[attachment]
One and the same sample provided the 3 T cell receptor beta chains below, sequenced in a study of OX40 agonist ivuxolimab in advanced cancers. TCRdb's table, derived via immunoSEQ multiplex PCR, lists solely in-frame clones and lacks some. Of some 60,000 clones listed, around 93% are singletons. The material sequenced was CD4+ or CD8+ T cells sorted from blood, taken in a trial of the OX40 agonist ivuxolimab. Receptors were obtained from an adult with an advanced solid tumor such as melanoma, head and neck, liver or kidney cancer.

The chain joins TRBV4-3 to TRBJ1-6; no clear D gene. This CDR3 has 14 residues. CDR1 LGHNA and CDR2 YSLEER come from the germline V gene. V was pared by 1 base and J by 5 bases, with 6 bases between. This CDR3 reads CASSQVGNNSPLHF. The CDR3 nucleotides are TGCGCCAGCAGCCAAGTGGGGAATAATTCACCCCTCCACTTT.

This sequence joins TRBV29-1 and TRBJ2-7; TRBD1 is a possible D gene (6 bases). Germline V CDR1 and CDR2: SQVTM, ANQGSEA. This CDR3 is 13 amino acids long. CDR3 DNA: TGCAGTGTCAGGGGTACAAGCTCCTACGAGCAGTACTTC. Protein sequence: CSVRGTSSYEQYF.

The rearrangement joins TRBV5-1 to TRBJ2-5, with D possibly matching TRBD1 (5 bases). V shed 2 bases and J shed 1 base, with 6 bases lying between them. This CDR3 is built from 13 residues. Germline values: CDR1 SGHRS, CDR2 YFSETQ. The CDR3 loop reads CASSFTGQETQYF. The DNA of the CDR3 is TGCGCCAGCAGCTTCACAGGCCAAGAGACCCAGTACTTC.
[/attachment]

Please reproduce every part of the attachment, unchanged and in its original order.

One and the same sample provided the 3 T cell receptor beta chains below, sequenced in a study of OX40 agonist ivuxolimab in advanced cancers. TCRdb's table, derived via immunoSEQ multiplex PCR, lists solely in-frame clones and lacks some. Of some 60,000 clones listed, around 93% are singletons. The material sequenced was CD4+ or CD8+ T cells sorted from blood, taken in a trial of the OX40 agonist ivuxolimab. Receptors were obtained from an adult with an advanced solid tumor such as melanoma, head and neck, liver or kidney cancer.

The chain joins TRBV4-3 to TRBJ1-6; no clear D gene. This CDR3 has 14 residues. CDR1 LGHNA and CDR2 YSLEER come from the germline V gene. V was pared by 1 base and J by 5 bases, with 6 bases between. This CDR3 reads CASSQVGNNSPLHF. The CDR3 nucleotides are TGCGCCAGCAGCCAAGTGGGGAATAATTCACCCCTCCACTTT.

This sequence joins TRBV29-1 and TRBJ2-7; TRBD1 is a possible D gene (6 bases). Germline V CDR1 and CDR2: SQVTM, ANQGSEA. This CDR3 is 13 amino acids long. CDR3 DNA: TGCAGTGTCAGGGGTACAAGCTCCTACGAGCAGTACTTC. Protein sequence: CSVRGTSSYEQYF.

The rearrangement joins TRBV5-1 to TRBJ2-5, with D possibly matching TRBD1 (5 bases). V shed 2 bases and J shed 1 base, with 6 bases lying between them. This CDR3 is built from 13 residues. Germline values: CDR1 SGHRS, CDR2 YFSETQ. The CDR3 loop reads CASSFTGQETQYF. The DNA of the CDR3 is TGCGCCAGCAGCTTCACAGGCCAAGAGACCCAGTACTTC.